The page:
As in the case of Roque Bentayga, we find another of the emblematic fortresses of the ancient Canarian people. Roque de Cuevas del Rey is different from Roque Bentayga as all the existing caves are entirely artificial. Out of the entire troglodyte complex, it is undoubtedly the part dug out on the north face that is the steepest and most impregnable. The caves are divided into five levels or platforms communicating with each other by way of narrow paths and stairs that were also carved into the rock.
What is surprising is the perfection and arduousness of the task to carve out these caves, with a perfect shaping of its walls, ceilings and floors. Some of the floors are cross-shaped, others rectangular or square, with rooms on the sides. The entrance openings bear signs of closing mechanisms to fit wooden doors rotating on hinges. Many of these rooms are decorated with pictorial motifs, and the main colours used were red and white, obtained from mineral pigments.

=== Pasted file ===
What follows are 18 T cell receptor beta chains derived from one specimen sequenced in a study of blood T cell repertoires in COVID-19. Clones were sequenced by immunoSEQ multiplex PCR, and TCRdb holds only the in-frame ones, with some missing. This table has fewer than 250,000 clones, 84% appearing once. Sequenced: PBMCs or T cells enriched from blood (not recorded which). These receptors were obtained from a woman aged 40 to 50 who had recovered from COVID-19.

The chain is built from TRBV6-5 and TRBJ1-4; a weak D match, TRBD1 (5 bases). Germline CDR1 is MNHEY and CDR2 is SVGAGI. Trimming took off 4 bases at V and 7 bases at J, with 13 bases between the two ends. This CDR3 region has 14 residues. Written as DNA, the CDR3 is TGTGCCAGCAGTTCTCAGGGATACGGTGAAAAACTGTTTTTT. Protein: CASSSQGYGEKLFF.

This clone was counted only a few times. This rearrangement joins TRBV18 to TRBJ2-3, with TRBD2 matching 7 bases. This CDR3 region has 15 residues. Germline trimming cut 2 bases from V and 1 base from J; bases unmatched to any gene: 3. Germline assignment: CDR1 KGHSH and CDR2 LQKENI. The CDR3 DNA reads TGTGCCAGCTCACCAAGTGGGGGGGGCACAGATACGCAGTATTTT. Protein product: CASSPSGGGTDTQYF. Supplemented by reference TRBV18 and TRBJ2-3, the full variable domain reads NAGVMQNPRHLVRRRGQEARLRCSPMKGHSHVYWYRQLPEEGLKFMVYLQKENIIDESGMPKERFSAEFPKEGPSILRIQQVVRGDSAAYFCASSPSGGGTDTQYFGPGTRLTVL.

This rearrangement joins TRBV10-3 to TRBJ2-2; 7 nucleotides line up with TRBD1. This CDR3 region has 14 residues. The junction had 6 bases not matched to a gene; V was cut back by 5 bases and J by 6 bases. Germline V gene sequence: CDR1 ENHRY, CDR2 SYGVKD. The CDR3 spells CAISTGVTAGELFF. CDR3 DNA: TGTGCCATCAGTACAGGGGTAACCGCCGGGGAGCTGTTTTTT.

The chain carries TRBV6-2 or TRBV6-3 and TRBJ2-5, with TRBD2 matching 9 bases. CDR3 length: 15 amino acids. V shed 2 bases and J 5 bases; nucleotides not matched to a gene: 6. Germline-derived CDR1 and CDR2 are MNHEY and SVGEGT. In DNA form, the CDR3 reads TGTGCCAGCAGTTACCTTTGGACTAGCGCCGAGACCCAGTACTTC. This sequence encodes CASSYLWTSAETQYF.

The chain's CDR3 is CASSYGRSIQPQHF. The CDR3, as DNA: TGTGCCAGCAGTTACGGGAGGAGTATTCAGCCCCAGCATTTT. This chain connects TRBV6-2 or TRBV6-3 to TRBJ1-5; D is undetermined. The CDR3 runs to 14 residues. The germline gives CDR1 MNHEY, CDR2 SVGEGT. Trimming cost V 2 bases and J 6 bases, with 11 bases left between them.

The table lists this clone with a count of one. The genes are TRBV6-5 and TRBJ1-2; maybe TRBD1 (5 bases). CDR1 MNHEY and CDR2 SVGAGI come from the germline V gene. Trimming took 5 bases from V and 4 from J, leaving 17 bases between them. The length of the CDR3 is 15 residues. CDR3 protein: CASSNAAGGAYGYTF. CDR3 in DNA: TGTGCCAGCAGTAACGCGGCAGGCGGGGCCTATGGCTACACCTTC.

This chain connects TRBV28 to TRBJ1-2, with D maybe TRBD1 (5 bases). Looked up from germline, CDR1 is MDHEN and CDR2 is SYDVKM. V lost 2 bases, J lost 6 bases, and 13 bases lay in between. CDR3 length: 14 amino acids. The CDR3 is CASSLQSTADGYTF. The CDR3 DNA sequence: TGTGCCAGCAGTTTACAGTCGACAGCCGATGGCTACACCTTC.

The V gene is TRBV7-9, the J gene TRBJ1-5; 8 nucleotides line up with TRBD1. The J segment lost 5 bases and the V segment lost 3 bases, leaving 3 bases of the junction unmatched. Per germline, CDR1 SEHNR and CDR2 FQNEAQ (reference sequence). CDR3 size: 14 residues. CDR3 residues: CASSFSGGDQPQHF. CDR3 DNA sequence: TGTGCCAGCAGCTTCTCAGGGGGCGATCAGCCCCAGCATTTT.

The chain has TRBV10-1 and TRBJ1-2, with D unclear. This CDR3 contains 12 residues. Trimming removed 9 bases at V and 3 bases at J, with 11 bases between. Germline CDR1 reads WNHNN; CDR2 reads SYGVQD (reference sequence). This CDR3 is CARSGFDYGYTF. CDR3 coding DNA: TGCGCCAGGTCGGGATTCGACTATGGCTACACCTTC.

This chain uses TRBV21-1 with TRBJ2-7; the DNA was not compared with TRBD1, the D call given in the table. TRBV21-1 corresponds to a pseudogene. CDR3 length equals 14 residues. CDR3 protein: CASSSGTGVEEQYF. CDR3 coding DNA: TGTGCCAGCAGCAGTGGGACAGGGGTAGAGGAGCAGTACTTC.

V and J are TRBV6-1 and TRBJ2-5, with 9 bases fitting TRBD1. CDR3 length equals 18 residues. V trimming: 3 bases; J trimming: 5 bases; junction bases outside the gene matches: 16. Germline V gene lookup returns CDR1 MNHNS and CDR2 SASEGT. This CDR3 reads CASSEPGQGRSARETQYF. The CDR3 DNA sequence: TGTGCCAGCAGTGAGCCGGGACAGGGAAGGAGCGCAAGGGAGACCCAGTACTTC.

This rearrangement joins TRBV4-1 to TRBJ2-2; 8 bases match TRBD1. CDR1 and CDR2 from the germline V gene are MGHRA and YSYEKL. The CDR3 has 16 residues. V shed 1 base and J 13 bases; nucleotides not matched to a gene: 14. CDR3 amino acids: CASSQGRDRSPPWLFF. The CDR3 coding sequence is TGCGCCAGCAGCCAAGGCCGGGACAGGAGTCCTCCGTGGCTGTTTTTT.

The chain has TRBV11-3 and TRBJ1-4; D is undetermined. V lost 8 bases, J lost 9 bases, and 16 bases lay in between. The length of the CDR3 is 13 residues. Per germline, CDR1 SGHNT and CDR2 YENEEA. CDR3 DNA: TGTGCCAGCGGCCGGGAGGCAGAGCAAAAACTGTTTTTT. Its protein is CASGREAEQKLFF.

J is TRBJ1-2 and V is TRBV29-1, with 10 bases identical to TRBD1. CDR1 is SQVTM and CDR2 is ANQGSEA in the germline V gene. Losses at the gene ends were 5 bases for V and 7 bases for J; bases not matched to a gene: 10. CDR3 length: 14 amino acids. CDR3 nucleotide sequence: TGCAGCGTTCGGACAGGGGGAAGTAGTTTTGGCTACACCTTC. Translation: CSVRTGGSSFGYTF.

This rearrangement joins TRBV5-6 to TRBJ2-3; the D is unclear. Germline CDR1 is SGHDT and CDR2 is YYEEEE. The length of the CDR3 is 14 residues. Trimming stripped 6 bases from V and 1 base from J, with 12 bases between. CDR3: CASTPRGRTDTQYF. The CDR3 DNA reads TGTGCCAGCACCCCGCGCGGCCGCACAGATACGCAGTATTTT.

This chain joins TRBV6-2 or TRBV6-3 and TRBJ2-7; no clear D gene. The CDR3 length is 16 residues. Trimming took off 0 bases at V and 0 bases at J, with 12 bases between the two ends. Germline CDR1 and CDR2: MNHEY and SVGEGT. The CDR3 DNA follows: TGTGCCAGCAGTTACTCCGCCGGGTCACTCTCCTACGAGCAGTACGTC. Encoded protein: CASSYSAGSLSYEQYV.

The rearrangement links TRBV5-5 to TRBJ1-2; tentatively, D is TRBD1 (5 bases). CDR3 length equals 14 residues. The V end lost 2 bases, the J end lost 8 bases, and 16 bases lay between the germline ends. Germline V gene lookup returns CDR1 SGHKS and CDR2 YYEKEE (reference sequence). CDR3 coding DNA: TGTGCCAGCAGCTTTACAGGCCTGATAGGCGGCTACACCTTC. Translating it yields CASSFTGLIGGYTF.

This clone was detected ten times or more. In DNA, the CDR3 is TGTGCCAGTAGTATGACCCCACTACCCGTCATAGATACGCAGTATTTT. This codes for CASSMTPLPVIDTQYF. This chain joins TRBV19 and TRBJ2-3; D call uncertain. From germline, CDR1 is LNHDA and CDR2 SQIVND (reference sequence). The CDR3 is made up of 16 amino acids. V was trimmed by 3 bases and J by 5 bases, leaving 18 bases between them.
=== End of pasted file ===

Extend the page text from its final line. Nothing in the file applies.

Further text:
This elaborate troglodyte complex is intimately related to the control and management of the numerous silos that were excavated at the site. It houses a huge communal granary which is mainly located on levels III and V of the north face.
Especially important is the Cueva del Rey or del Guayre cave, which is extremely large and consists of a vaulted ceiling and quadrangular floor with two rooms on the left that have painted frames. The floor of the main chamber has a complex system of bowls of different sizes but more or less circular in shape and always distributed around a large central bowl. The three walls of the main chamber were painted with white pigment on the lower third. Circular symbols are preserved here, aligned with what was a pictorial composition that included red circles.